I have never really been a big Russell Teibert fan and I cursed him in the first half wondering why the Whitecaps had signed him to a long term contract recently. As is usual with my critical views of the wee fellow, he then goes and does something quite brilliant in response. I must say the build up to the Whitecaps opening goal five minutes into the second half looked like something that would not be out of place in the World Cup.

Leveron stole the ball from a TFC player and flicked a perfect pass under pressure with his left foot to Morales. Morales spotted Teibert charging down the left flank with a perfectly timed run which went undetected by TFC’s defenders. Morales passed the ball to Teibert who took the ball close to TFC’s end line. TFC’s defenders expected a high ball, but Teibert hit a hard low cross which managed to thread its way through four TFC defenders to Darren Mattocks who side footed the ball with apparent ease into the net from eight yards.

But could the Whitecaps see the game out?

In the 62nd minute TFC’s Jermain Defoe latched on to a deep pass and passed the ball back to Jackson. Jackson dribbled the ball into the box on the left flank. Mitchell failed to challenge Jackson outside of the box and let the player stroll unopposed into the box. Jackson got by Mitchell who knocked him as he went by into the path of the lunging Reo-Coker. Reo-Coker missed the ball entirely and brought down the striker.

The blame was to be shared: Mitchell should not have let the striker get into the box unopposed, and, as happened against Colorado a few matches back, Reo-Coker was too slow in the tackle and missed the ball, taking down the man instead. Reo-Coker’s lack of fitness has been a theme this season, and giving away similar penalties in recent matches demonstrates his body is not keeping up to where his mind wants to be. He still struggles to find fitness and the excellent form he had last season.

Jermain Defoe dispatched the penalty with ease, sending Ousted the wrong way. It was 1-1.

Reo-Coker was subbed off for Koffie in the 70th minute. Ten minutes later Kekuta Manneh came on for Teibert, but he disappointed again, making little impact at all on the match. Hurtado came off in a time-killing substitution for Fernadez.

TFC threw men forward late in the match and narrowly missed scoring on two headers from Gilberto and Hagglund. The referee blew for time soon after.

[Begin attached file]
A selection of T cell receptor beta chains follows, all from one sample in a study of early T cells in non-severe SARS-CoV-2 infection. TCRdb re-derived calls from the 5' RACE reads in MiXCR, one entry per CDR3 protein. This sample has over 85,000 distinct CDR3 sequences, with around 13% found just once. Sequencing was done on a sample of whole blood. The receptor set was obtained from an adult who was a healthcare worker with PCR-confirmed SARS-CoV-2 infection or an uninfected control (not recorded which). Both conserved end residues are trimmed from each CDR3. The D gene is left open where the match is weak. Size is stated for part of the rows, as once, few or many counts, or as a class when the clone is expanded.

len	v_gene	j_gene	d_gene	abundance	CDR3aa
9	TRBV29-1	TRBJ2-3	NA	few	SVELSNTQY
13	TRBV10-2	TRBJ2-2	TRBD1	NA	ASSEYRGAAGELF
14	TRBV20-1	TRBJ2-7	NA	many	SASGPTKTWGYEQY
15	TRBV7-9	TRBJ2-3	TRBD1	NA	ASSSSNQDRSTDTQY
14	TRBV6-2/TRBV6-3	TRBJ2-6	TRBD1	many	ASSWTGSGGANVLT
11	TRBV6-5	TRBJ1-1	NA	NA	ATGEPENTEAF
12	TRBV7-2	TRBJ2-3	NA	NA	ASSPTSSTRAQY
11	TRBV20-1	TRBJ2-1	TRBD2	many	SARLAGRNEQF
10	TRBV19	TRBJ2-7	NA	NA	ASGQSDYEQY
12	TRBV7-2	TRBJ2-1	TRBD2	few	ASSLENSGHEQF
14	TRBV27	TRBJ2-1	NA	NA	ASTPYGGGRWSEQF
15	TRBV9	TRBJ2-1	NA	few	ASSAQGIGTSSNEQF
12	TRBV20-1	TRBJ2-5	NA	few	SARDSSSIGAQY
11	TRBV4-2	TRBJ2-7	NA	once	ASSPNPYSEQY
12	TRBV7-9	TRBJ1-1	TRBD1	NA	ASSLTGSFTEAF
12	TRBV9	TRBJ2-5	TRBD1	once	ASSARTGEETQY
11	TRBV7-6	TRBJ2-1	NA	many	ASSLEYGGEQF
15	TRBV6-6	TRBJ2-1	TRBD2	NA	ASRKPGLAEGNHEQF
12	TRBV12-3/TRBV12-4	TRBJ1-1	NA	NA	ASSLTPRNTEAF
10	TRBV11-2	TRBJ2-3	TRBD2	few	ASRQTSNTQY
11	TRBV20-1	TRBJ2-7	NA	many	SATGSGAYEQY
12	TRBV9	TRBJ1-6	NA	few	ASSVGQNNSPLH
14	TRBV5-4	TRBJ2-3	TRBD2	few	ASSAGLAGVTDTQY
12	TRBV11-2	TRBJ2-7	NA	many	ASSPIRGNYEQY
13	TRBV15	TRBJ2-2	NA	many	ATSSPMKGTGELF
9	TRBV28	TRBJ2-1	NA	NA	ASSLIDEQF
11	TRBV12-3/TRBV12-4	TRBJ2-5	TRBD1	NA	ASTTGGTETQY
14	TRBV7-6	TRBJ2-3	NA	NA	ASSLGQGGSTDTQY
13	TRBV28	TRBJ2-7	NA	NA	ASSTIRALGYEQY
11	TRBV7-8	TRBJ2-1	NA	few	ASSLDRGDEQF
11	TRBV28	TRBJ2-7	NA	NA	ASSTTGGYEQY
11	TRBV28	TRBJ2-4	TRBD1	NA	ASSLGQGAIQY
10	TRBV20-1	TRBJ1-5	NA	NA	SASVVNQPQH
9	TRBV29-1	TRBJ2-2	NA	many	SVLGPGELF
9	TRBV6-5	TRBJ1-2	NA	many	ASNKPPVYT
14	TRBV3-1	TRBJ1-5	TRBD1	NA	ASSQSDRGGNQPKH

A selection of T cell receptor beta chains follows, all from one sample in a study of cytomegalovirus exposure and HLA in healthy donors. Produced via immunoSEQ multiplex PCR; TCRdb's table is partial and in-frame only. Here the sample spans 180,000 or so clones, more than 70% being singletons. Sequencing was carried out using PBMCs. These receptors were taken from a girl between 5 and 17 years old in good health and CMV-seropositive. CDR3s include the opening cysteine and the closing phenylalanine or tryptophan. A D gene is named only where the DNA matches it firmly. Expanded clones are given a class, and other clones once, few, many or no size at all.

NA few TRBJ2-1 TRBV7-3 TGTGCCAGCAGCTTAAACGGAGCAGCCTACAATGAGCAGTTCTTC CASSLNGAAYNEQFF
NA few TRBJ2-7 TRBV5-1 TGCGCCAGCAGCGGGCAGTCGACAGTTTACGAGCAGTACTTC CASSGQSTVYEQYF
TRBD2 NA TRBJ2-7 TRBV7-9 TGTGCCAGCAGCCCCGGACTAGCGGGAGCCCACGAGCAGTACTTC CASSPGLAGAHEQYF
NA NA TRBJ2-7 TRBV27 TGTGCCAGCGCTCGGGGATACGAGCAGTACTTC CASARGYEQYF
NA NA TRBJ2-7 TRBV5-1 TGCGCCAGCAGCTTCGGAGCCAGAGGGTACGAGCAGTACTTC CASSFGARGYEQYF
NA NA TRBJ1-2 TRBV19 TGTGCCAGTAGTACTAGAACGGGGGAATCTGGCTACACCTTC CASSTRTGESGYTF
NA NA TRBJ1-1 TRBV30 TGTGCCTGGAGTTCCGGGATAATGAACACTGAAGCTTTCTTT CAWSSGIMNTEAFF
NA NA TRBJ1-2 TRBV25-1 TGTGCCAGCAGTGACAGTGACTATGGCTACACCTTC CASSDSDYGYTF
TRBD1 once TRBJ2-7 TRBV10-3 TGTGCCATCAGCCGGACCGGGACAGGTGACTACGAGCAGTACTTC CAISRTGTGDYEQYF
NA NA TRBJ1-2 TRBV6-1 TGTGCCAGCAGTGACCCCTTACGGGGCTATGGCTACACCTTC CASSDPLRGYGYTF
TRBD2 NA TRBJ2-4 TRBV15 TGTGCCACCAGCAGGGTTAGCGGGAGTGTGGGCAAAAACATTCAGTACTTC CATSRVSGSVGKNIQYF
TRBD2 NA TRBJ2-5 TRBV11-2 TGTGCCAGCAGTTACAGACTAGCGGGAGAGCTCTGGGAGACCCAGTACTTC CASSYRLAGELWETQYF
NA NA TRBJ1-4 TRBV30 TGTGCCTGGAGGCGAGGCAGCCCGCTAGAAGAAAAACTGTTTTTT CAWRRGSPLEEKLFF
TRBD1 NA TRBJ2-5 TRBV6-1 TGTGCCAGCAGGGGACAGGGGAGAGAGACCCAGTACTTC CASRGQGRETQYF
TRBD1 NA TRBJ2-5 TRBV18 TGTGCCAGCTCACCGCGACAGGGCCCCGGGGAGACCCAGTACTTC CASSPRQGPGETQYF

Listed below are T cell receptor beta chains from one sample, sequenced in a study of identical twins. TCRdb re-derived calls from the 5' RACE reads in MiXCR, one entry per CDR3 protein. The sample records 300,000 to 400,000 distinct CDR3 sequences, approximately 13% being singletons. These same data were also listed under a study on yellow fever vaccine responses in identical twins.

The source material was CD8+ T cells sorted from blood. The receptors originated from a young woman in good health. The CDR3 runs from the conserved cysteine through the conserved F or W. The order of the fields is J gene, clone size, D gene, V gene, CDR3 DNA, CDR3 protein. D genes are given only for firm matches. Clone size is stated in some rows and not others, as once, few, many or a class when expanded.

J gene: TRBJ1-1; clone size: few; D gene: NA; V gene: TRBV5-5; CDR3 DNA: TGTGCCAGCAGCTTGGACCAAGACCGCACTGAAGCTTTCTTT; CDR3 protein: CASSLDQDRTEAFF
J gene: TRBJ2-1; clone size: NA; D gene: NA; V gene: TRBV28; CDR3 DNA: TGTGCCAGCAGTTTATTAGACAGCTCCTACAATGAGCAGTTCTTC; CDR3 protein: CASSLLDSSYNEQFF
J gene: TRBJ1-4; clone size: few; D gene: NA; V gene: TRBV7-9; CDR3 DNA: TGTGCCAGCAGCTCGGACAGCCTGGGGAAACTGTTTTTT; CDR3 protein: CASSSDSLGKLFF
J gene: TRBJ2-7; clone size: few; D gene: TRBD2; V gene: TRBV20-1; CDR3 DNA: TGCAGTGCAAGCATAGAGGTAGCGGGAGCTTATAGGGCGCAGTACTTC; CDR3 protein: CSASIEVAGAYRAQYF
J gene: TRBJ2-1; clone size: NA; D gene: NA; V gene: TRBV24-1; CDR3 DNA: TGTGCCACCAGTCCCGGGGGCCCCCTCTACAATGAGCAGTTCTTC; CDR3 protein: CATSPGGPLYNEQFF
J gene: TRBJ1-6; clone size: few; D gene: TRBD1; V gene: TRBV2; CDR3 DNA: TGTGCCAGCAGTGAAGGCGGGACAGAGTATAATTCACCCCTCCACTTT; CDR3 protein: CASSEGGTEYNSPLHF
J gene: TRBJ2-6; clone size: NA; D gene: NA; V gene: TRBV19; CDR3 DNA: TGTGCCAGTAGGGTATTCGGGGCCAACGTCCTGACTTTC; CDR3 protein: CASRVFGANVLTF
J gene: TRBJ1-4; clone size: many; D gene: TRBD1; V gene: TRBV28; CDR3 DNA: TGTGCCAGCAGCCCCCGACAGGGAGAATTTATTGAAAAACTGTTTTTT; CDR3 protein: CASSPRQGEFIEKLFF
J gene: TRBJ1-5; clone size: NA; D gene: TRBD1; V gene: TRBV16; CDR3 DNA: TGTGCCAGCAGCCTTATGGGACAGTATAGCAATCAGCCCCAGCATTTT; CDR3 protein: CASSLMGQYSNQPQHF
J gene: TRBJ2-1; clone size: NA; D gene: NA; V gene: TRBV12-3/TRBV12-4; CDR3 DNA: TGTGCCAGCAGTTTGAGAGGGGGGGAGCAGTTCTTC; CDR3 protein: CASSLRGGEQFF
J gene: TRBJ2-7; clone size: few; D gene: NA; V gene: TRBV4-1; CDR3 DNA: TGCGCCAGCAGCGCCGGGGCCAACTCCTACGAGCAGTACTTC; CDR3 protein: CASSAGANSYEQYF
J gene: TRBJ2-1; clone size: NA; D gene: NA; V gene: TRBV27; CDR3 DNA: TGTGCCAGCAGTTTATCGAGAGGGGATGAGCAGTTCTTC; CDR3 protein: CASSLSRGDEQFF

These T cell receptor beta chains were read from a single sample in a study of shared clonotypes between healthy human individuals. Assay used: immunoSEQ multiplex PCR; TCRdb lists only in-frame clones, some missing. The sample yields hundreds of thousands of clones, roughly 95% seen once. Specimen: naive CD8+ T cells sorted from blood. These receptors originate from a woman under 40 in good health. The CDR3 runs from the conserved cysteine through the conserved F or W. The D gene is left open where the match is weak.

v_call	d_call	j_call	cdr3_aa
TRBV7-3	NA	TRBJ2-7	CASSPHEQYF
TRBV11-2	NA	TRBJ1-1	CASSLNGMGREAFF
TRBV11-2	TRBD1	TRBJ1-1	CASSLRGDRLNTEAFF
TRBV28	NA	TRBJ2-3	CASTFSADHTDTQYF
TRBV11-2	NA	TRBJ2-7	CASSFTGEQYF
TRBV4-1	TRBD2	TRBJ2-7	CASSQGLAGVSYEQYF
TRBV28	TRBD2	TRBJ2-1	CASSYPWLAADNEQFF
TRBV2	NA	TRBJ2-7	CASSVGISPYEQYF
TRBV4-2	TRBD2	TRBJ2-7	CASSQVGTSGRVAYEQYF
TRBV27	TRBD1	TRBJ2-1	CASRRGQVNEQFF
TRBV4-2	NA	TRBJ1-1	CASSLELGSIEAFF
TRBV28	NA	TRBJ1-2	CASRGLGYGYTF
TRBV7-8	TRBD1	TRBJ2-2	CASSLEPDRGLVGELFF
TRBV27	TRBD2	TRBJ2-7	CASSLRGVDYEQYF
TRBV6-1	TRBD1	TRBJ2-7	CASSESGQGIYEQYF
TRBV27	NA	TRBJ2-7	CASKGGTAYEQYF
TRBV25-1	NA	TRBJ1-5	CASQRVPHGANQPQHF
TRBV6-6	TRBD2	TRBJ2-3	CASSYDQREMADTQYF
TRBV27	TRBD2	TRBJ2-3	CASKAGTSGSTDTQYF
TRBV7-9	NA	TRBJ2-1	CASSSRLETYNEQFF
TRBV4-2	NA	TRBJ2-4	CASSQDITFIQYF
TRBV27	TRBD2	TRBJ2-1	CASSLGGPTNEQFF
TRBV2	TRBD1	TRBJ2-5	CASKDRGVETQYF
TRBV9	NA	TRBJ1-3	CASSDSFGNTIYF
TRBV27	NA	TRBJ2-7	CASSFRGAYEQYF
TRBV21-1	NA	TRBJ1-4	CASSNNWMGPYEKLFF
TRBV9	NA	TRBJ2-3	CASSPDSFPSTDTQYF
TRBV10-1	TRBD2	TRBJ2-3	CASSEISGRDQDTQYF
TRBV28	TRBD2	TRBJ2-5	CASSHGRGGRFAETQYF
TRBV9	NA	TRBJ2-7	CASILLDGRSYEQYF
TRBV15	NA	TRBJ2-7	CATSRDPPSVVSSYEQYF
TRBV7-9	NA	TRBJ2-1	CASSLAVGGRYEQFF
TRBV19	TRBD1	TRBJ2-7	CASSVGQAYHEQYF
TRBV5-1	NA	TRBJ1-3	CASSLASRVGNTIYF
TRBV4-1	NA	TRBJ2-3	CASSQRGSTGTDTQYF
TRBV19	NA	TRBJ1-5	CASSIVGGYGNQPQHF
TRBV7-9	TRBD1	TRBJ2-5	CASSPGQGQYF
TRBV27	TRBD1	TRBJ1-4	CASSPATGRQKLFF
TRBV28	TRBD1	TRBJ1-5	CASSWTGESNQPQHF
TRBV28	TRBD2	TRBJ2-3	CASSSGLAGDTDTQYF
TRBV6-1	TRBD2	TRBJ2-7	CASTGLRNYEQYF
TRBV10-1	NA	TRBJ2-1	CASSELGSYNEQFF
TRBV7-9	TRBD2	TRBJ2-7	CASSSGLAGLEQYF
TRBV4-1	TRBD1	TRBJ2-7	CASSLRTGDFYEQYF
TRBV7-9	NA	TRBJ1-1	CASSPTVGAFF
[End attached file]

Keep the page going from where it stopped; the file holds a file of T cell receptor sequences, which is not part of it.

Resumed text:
Usually a point on the road is a good thing, but the news came later that the LA Galaxy had beaten New England 5-1. This meant the Galaxy went rocketing past the Whitecaps in the standings, meaning we are currently out of the playoff spots. It is going to be a real dogfight down the stretch, and, like the past two years, it will probably go down to the last match of the season before we know whether the Whitecaps will make to the playoffs.

Whitecaps lose to Chivas; drop more home points

July 14, 2014 at 10:11 pm | Posted in Whitecaps season 2014 | Leave a comment

The Vancouver Whitecaps were their own worst enemy at BC place on Saturday night. Having gone up 1-0 through Carlyle Mitchell’s header in the first half, the Whitecaps did almost everything you can do wrong on a football pitch in the second half, and lost the match 3-1. It was a bad loss. The Whitecaps missed an opportunity to leap up in the Western Conference standings. It meant they dropped points at home, which are crucial to making the MLS playoffs, as road points are hard to come by.

Coach Robinson started with the same team that brought him success in last week’s 1-0 triumph over the Seattle Sounders: Ousted in Goal, Beitashour, Mitchell, Leveron and Harvey at the back, Koffie and Laba in defensive midfield, Fernandez, Morales and Manneh in attacking midfield, and Hurtado the lone striker up front.

First MLS goal: Carlyle Mitchell

First MLS goal: Carlyle Mitchell

Although Chivas USA has been one of the poorest teams in MLS in recent years, they now pack a considerable punch with Erik Torres, Mauro Rosales and Carlos Bocanegra in the squad, among others.

In the first half the Whitecaps were well in control of matters, keeping Chivas pinned in their own end for almost the entire time. Kekuta Manneh in particular was tearing Chivas’ left side apart, beating his man many times. Unfortunately he was not able to connect with his teammates by giving a good cross or pass, however. He had a terrific half-volley shot early on which Kennedy batted back to Hurtado who put the ball in the net. Unfortunately he was offside and the goal was called back.

Erik Hurtado found himself in alone later on but missed the net by a long way. I think we can now say with regret that Hurtado’s purple patch is over and he seems to have gone back to his old self. Both Manneh and Hurtado still have much to learn in order to become consistently good professional footballers.

The Whitecaps scored first in the 27th minute, and it was Carlyle Mitchell who headed in from a Morales corner kick. Mitchell got fee of his marker and headed the ball down after making good contact. The ball bounced between Chivas keeper Kennedy’s legs. It was Mitchell’s first MLS goal, but sadly it would be a goal scored in vain on this night.

Carlyle heads one home

Carlyle heads one home

If the Whitecaps did virtually everything right in the first half, they conspired to do everything wrong in the second half. Only three minutes in to the second half they conceded a goal off of a corner kick. Rosales knocked in a curler right into the center of the pitch into a big gang of players. In the chaos in front of goal the Whitecaps simply did not get organized as to who was marking who, and Pelletieri took advantage with a headed goal.